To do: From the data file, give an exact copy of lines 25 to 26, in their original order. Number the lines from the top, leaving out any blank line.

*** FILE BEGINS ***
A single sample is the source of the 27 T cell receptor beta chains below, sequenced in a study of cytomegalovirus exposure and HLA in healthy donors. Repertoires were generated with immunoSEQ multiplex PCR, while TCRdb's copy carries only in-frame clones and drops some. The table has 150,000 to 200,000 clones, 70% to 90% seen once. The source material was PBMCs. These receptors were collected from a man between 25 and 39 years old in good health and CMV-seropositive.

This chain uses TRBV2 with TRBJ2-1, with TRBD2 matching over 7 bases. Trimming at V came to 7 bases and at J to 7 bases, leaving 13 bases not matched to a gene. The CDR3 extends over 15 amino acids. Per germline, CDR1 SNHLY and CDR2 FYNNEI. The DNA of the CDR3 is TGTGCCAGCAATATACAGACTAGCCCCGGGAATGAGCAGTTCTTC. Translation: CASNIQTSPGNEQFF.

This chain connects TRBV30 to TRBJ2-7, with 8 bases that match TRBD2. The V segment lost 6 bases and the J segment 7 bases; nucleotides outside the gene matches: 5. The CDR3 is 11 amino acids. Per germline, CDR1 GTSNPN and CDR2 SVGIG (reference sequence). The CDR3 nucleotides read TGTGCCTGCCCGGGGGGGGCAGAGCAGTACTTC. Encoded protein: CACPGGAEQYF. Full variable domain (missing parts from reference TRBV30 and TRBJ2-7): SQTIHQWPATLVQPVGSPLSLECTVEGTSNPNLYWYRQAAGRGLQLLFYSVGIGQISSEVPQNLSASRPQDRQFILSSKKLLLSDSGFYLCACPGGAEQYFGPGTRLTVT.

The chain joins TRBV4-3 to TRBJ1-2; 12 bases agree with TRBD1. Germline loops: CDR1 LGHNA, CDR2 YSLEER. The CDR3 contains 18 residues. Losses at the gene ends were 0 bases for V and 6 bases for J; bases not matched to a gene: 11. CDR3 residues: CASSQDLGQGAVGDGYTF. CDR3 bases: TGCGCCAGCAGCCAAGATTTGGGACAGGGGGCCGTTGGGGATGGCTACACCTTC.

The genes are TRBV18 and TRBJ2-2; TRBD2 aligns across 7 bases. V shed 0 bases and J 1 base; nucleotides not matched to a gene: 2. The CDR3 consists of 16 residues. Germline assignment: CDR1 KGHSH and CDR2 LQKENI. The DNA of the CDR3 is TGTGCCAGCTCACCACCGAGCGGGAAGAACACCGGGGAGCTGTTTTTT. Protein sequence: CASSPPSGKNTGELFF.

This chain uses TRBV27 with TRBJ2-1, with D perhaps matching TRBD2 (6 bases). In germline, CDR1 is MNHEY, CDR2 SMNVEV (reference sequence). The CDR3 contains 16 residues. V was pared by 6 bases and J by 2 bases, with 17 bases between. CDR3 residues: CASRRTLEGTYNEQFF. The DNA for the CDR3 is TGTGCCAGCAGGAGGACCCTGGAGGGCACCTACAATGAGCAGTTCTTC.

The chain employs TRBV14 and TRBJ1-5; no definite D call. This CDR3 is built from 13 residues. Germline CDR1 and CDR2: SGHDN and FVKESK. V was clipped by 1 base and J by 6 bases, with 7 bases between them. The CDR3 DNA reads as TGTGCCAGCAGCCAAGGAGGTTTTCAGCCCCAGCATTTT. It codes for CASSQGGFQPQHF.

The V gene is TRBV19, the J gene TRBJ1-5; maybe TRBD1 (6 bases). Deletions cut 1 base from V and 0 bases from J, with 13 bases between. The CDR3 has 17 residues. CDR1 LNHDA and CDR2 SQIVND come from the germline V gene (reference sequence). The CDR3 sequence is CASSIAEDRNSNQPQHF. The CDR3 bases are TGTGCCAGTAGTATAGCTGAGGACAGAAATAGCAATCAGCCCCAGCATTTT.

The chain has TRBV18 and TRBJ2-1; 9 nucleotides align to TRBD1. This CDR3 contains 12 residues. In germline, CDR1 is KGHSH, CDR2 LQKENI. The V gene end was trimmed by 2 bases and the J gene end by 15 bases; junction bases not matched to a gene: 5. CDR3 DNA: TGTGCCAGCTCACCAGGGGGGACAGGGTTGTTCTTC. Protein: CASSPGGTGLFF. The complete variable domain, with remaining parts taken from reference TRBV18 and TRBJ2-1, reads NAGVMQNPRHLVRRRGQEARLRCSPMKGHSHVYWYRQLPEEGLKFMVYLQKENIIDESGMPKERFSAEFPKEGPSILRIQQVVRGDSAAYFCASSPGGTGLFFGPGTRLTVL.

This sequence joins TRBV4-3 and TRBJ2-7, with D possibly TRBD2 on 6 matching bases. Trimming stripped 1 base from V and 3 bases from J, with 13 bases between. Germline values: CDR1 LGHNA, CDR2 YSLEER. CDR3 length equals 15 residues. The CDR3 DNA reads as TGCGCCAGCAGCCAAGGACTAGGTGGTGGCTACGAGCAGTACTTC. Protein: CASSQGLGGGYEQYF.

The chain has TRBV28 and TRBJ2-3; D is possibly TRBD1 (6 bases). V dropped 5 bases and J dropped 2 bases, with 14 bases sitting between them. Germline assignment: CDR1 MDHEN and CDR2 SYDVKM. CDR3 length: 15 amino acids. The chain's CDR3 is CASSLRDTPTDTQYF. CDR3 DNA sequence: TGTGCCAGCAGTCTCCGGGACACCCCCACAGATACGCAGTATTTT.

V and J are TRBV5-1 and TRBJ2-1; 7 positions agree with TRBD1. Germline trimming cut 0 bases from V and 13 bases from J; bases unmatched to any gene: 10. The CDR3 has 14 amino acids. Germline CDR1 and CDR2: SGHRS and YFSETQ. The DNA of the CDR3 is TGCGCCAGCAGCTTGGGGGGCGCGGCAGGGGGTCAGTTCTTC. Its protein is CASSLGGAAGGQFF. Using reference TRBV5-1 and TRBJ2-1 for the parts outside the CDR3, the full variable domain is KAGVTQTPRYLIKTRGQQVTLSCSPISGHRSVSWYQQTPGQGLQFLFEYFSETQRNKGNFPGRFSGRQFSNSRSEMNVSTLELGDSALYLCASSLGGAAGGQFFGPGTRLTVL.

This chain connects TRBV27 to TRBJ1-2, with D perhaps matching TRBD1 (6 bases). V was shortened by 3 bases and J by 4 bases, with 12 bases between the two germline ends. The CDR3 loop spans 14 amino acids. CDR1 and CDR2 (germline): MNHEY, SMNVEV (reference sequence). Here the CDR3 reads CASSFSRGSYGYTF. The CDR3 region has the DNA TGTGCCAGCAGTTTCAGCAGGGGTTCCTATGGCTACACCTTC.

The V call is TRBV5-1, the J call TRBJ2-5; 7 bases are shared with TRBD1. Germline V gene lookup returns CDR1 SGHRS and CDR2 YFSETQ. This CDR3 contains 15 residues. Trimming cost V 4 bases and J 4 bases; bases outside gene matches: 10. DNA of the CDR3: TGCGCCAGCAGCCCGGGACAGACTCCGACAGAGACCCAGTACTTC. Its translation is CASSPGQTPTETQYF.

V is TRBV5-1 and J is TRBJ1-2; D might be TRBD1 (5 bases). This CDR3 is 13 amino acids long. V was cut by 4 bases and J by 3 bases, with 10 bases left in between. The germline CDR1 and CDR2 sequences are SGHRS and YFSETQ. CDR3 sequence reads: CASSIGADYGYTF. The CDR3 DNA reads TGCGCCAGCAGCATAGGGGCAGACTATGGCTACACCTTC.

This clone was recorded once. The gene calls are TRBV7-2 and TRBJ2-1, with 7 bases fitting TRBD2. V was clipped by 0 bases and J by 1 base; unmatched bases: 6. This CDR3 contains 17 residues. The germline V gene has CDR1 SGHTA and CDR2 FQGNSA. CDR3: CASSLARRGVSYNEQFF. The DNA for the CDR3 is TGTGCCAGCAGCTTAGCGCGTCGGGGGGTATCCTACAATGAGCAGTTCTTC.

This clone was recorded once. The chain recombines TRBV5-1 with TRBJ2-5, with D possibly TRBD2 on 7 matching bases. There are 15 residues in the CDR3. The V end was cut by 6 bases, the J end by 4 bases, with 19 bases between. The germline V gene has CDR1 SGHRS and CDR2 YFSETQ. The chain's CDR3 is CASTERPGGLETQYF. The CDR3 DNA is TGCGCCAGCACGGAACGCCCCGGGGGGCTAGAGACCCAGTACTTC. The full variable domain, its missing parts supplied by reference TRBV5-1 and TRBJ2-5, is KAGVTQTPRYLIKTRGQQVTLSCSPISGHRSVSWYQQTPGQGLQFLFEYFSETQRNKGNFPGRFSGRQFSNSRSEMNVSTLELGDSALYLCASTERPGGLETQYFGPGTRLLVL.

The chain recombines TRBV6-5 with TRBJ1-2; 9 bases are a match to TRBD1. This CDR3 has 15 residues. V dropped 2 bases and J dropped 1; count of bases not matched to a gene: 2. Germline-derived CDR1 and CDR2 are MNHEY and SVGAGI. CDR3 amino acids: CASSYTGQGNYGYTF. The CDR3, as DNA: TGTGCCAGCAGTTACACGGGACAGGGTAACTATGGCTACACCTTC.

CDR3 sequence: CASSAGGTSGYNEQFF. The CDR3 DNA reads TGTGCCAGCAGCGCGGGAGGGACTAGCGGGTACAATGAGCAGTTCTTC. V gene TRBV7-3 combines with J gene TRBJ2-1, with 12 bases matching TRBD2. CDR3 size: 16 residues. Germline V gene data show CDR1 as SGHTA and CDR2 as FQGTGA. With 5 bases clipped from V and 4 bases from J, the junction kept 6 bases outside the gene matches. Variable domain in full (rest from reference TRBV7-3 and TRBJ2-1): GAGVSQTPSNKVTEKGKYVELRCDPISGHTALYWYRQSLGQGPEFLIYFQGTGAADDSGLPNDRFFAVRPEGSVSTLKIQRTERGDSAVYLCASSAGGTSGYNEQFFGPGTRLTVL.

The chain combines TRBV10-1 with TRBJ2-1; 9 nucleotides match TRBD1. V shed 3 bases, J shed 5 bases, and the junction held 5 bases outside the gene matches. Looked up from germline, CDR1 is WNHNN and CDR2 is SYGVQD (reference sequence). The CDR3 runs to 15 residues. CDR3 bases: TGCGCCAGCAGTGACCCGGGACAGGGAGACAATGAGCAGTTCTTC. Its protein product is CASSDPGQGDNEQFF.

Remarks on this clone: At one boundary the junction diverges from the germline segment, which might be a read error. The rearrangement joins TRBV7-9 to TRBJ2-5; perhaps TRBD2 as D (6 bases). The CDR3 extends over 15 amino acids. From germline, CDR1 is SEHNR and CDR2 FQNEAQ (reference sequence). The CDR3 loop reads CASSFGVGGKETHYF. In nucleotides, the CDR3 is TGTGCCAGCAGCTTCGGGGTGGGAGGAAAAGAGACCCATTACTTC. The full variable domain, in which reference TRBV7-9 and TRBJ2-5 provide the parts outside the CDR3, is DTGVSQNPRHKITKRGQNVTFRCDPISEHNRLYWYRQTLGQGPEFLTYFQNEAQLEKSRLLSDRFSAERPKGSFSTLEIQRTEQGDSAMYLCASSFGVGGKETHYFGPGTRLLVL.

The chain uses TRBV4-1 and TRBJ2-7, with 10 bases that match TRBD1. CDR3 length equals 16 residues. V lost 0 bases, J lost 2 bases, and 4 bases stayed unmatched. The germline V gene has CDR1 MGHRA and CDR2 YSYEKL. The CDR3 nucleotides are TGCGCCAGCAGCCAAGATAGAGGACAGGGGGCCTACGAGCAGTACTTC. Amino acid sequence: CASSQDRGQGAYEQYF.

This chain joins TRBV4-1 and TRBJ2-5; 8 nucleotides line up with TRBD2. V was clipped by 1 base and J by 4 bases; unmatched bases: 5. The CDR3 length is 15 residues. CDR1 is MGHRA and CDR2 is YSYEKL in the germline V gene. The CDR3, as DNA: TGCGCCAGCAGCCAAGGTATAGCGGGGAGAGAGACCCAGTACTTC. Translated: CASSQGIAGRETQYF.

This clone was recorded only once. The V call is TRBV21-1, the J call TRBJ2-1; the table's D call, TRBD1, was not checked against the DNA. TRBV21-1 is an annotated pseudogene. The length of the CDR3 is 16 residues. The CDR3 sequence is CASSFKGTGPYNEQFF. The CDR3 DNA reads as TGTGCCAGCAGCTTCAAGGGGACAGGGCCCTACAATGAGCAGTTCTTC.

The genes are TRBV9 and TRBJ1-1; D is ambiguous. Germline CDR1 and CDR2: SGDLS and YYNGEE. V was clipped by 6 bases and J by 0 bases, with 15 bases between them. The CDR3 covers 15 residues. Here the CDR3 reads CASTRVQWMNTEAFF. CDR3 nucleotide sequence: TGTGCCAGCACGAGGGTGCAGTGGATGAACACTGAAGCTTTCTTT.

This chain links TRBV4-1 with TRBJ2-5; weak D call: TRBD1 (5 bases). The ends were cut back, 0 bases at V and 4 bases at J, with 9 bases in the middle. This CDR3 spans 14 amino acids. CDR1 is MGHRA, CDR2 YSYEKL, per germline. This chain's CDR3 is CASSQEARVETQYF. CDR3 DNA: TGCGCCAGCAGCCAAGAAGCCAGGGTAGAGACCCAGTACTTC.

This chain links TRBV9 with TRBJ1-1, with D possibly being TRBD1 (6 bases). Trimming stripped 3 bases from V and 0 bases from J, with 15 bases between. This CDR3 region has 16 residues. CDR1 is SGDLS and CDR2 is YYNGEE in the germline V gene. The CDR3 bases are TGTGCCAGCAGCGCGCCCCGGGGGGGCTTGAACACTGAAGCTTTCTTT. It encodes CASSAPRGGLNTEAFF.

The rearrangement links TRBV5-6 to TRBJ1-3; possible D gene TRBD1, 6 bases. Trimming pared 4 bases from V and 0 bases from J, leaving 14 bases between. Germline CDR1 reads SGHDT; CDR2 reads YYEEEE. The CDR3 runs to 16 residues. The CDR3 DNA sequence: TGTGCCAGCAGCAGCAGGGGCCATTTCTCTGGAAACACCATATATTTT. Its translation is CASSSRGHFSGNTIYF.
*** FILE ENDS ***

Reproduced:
The genes are TRBV9 and TRBJ1-1; D is ambiguous. Germline CDR1 and CDR2: SGDLS and YYNGEE. V was clipped by 6 bases and J by 0 bases, with 15 bases between them. The CDR3 covers 15 residues. Here the CDR3 reads CASTRVQWMNTEAFF. CDR3 nucleotide sequence: TGTGCCAGCACGAGGGTGCAGTGGATGAACACTGAAGCTTTCTTT.

This chain links TRBV4-1 with TRBJ2-5; weak D call: TRBD1 (5 bases). The ends were cut back, 0 bases at V and 4 bases at J, with 9 bases in the middle. This CDR3 spans 14 amino acids. CDR1 is MGHRA, CDR2 YSYEKL, per germline. This chain's CDR3 is CASSQEARVETQYF. CDR3 DNA: TGCGCCAGCAGCCAAGAAGCCAGGGTAGAGACCCAGTACTTC.